Robot Guard Thyself

The Asian Forum of Corrections in South Korea has developed this 5′ tall robot for patrolling prisons.But rather than restraints and weapons, this prison guard carries a suite of technology:- 3-D Cameras for monitoring safety and security

– Recording devices for capturing activity

– 2-way wireless communications between corrections officials and prisoners

– Pattern recognition and anomaly detection software for differentiating normal behavior from problems

While this sparks the imagination for where this might go in the future, I’m not quite sold on this.

Firstly, how well can these robots really recognize and interpret human behavior, especially from those who may be fairly adroit at hiding or masking their activities, day-in and day-out.

And maybe more importantly, without some serious defensive and offensive tricks up its robot sleeve, I have a feeling that many a prisoner with a two by four, would put this million dollar robot in the junk yard pretty fast, indeed.

I’d rate this as not there yet! 😉

What’s In That Container?

Container-ship

Ever since 9-11, there has been acute concern about preventing “the next” big attack on our nation.

 

Will it be a suitcase bomb, anthrax in the mail, an attack on our mass transit systems, or perhaps a nuclear device smuggled into one of our ports–all very frightening scenarios!

 

The last one though has been of particular fascination and concern given the amount of commerce that passes through our ports–more than 95% of our international trade–and hence the damage that could be done to our economy should these ports be hit as well as the challenges in being able adequately screen all the containers coming through–a massive undertaking.

 

Wired Magazine (November 2011) did a feature story on this topic in an article called “Mystery Box.”

 

The article highlights the unbelievable damage that could occur if a dirty bomb (“a radiological dispersion device”) were to get through in one of the millions of 20 foot long by 8 foot wide shipping containers out there–aside from the risk to lives, “it would result in a major national freak-out…cause billions and billions of dollars in economic damage…dirty bombs are weapons of mass disruption.”

 

While 99% of shipping containers are scanned when they arrive in the U.S., DHS is supposedly challenged in implementing a bill requiring scanning every container before they enter the U.S.–“some 66,000 [containers] a day.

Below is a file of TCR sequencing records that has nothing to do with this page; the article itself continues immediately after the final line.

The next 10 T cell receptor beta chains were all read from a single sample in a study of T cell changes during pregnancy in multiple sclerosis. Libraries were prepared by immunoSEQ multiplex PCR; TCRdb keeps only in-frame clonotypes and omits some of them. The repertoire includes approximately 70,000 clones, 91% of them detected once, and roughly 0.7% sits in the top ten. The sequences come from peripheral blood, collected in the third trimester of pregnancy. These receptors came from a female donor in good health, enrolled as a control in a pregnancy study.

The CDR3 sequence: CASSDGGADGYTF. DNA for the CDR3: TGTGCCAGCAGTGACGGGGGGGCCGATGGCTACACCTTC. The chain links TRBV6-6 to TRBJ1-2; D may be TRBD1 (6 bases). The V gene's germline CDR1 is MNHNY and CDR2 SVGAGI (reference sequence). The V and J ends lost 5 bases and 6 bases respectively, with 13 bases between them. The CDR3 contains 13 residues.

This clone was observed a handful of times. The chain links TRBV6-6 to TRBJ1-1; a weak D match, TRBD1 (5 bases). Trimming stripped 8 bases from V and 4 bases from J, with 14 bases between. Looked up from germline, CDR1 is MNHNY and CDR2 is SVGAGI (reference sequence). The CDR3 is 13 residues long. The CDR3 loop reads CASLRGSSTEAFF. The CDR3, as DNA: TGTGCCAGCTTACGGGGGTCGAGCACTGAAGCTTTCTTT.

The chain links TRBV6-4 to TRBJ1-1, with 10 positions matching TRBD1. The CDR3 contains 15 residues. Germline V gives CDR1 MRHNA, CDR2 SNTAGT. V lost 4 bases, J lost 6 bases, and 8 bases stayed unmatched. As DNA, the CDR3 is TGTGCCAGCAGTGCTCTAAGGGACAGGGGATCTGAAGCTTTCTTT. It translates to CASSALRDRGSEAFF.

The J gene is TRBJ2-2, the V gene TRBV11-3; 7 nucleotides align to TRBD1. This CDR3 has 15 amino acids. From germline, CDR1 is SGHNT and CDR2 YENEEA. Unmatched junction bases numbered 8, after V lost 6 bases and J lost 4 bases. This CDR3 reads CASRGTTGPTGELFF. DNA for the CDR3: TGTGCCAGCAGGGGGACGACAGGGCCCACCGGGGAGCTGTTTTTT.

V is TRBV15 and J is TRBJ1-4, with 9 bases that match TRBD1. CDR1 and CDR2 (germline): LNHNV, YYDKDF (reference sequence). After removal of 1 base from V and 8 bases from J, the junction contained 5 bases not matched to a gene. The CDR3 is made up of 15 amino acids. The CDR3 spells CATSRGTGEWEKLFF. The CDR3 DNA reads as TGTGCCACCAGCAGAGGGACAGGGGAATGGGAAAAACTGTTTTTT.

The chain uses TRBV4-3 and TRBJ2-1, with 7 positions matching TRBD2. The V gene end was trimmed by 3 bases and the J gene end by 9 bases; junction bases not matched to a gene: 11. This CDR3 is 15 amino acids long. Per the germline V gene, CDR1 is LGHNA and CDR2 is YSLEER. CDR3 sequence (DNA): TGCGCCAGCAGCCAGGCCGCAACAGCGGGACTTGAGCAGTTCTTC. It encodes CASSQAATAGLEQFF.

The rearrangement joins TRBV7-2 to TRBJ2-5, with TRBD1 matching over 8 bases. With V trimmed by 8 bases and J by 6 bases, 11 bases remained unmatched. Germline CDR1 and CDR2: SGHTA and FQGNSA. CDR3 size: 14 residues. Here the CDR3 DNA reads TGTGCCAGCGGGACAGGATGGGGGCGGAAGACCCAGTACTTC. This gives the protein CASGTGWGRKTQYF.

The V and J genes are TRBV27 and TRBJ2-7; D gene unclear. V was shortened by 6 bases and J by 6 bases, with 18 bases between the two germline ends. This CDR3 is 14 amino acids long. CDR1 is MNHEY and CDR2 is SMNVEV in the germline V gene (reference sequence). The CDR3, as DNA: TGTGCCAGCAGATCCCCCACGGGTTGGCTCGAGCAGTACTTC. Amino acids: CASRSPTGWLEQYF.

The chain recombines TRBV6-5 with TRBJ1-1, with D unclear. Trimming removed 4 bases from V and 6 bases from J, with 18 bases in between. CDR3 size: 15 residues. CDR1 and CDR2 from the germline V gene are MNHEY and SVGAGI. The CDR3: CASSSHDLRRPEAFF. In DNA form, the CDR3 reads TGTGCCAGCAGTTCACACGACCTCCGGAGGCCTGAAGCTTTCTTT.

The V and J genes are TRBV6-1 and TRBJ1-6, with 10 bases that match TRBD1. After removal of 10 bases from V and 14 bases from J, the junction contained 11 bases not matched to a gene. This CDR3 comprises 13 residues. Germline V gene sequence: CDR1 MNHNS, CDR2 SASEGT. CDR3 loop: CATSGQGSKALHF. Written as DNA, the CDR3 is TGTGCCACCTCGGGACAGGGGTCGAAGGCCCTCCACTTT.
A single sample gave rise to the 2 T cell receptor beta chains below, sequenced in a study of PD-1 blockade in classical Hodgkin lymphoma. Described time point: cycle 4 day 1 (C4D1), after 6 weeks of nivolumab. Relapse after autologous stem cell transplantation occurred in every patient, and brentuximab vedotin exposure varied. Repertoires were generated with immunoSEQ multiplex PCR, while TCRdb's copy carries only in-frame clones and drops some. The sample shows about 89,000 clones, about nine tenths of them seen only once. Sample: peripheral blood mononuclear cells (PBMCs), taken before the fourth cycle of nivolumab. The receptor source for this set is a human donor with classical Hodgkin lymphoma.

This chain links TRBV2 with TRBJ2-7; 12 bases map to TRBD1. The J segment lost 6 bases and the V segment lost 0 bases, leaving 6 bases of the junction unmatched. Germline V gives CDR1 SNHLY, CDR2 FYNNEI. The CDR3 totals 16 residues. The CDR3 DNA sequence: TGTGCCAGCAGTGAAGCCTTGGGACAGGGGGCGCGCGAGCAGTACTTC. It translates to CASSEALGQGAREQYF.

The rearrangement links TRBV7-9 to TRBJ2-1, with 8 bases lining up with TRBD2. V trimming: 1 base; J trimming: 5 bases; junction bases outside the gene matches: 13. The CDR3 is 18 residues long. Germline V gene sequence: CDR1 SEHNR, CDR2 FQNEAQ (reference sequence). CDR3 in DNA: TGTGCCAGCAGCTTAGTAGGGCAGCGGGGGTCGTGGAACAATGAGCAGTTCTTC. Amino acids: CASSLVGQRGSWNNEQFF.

Instead “100 percent screening” is being pursued where, shipping information is checked before arrival–including vessel, people, and cargo, origination, and destination–and when an anomaly or cause for concern is detected–if there is a U.S. Customs Officer at the origination port, they can check it there already.

 

However, there are still at least four major issues affecting our port security today:

 

1) Most containers are still checked only once they actually get onshore.
2) The scanners are too easily foiled–“most detectors are set to ignore low radiation levels. [And] basic shielding would be enough to mask all but the strongest sources.”
3) Thoroughly scanning every container is consideredtoo time-consuming using current processes and technology and therefore, would adversely affect our commerce and economy.
4) Around the world “Customs tends not focus on containers being transshipped [those moving from ship to ship]. Their attitude is ‘It’s not my container, it’s just passing through.'”

 

This is a perfect example of technology desperately needed to address a very serious issue.

 

Certainly, we cannot bring our economy to a standstilleither by unnecessarily checking every “widget” that comes over or by risking the catastrophic effects of a WMD attack.

 

So for now, we are in a catch-22, darned if we do check everything as well as if we don’t.

 

This is where continued research and development, technological innovation, and business process reengineering must be directed–to secure our country sooner than later.